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Why Use Armored Cable?

Apr. 02, 2022

Conventional inner duct installation

Before the development of armoured indoor/outdoor optical cable, cable installation requires the installation of internal conduit. An inner tube is a plastic tube that is dragged into place to act as a conduit for optical cable and is rated according to its installation environment (such as a pressurized chamber or riser). An inner tube, usually orange or yellow, shields the internal cables and makes it easy to locate them.

Why Use Armored Cable?

Disadvantages of inner tube installation

Internal pipelines contribute a significant amount of cost to the project. The cost per foot of an internal conduit is usually higher than the cost of an internal fiber optic cable. Inner tube installation technology also quadruples the amount of manpower needed to complete the job. The installer must pull the inner tube into place before using the inner tube pull cable to pull the optical fiber. In addition, because the inner tube acts as a conduit for optical fiber, it is larger, takes up more space, and can be harder to install than the fiber itself.

Another disadvantage of the inner conduit is that it provides an easy path for any contractor who needs to lay cable in the same spot. As A result, contractor A installed the internal conduit and optical cable at their expense. Contractor B arrives and "borrows" the inner tube access for his own use, saving a lot of time and money. Contractor B also caused damage to optical elements by dragging wires beside it. Interlocking armored cable (orange, yellow and light green) and stainless steel micro armored cable consists of a unit, including internal cable, metal armored and outer sheath.

 

Types of armoured fiber optical cables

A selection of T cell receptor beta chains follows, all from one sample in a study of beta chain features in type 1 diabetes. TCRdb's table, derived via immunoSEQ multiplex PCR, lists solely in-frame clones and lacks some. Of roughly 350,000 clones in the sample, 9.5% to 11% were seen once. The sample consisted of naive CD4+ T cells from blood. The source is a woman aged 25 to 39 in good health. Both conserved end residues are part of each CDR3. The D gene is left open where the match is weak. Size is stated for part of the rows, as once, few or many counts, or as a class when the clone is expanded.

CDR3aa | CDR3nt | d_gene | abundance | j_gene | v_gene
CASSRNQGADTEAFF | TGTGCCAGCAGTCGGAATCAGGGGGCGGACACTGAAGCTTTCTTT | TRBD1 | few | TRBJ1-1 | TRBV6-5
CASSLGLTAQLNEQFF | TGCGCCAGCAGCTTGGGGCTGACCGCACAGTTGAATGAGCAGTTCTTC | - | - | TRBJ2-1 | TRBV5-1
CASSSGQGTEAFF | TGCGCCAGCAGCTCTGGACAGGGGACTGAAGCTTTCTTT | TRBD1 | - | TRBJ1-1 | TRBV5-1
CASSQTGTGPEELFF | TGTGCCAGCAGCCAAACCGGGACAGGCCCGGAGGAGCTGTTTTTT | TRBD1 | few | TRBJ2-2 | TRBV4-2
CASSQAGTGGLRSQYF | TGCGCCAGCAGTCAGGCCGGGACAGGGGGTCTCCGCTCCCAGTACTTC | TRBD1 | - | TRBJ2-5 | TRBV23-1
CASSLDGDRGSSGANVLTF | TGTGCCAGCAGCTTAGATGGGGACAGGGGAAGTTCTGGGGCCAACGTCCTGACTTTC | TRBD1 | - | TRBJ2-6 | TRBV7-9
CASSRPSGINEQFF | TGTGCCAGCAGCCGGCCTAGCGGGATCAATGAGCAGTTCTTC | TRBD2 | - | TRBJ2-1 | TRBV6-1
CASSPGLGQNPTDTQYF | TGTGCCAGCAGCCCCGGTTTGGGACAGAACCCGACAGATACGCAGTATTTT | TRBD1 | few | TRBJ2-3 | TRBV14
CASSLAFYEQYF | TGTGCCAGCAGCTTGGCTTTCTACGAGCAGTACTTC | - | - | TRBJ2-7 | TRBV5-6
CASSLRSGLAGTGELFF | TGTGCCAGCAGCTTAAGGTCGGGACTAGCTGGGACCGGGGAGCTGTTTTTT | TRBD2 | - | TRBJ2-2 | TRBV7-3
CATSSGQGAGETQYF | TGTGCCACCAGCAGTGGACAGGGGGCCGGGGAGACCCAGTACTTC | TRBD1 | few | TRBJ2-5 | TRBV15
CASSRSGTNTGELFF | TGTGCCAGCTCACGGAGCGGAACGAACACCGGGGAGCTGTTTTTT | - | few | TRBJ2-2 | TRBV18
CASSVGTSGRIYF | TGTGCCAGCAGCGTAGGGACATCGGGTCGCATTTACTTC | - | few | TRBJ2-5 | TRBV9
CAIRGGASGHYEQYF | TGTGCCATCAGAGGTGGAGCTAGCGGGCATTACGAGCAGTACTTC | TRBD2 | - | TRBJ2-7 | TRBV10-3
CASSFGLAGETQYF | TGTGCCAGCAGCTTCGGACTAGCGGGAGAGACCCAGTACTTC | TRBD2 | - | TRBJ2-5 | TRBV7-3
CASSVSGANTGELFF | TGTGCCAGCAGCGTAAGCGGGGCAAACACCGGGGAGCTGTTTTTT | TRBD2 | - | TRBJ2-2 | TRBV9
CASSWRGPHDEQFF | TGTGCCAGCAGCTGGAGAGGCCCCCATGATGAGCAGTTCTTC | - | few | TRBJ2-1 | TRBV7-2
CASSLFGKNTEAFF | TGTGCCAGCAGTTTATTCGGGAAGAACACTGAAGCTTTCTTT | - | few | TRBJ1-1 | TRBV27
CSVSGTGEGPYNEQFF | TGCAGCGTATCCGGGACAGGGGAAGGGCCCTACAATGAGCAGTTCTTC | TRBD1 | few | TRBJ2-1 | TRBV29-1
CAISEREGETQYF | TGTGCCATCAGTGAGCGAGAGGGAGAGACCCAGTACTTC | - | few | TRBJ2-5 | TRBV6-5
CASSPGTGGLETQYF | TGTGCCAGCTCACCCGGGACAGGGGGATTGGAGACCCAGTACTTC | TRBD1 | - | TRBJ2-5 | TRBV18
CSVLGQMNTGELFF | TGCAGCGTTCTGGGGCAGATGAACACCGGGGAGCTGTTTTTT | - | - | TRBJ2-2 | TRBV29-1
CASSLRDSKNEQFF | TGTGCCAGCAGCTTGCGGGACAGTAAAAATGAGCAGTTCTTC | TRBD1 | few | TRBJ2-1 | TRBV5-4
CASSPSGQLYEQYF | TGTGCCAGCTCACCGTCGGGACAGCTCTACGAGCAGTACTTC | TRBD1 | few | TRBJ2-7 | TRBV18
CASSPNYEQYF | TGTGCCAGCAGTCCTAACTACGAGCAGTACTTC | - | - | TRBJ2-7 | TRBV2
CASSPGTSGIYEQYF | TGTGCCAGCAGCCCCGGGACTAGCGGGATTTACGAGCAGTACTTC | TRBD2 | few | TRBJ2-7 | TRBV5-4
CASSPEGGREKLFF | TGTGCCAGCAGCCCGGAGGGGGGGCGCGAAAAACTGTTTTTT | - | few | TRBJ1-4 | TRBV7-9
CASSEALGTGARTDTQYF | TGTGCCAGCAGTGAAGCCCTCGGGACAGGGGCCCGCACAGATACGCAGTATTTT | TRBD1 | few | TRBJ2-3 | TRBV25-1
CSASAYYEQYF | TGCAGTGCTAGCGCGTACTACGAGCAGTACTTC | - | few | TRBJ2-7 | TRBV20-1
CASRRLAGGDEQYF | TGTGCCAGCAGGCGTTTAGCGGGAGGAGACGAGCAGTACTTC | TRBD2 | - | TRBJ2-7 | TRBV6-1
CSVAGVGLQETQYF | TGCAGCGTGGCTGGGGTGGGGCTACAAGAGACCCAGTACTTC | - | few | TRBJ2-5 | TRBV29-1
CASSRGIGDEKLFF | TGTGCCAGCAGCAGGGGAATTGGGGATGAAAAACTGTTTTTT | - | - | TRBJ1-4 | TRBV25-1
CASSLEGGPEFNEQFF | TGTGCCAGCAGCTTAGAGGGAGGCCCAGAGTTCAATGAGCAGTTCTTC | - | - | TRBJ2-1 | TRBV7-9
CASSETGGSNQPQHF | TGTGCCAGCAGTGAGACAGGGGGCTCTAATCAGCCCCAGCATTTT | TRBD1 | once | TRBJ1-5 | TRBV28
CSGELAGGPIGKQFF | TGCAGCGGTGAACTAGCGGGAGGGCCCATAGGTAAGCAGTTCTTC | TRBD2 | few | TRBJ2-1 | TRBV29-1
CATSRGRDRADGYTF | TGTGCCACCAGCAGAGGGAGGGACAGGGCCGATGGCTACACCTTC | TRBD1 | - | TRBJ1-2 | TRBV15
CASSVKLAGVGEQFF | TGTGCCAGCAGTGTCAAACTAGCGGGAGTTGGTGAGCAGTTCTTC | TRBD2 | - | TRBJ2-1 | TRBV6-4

Indoor armoured optical cable and outdoor armoured optical cable are two kinds of armoured optical cable used in installation.

Indoor armoured optical cables consist of tightly sheathed or loose sheathed optical cables, stiffeners and inner sheaths, and are commonly used for indoor applications. A spiral coil of interlocking metal type armor surrounds the inner sheath. Armoured cables are not susceptible to temperature and mechanical stress, and most are used in building wiring applications, such as between walls, floors and pressurised air handling ducts.

Outdoor armoured optical cables are designed to ensure the safety of cables operating in challenging outdoor environments. Most loosely buffered optical fibers, stiffeners and loose sleeves make up the majority of outdoor armoured optical cables. The loose sleeves are filled with a waterproof gel that helps improve the water resistance of the cable.

 

Conclusion

Adequate protection is essential for safe and reliable function when transmitting data or power over fiber-optic cables in hazardous environments. Therefore, it is not only advisable, but necessary, to use armoured optical cables to protect wires from mechanical and environmental damage.


Why Use Armored Cable?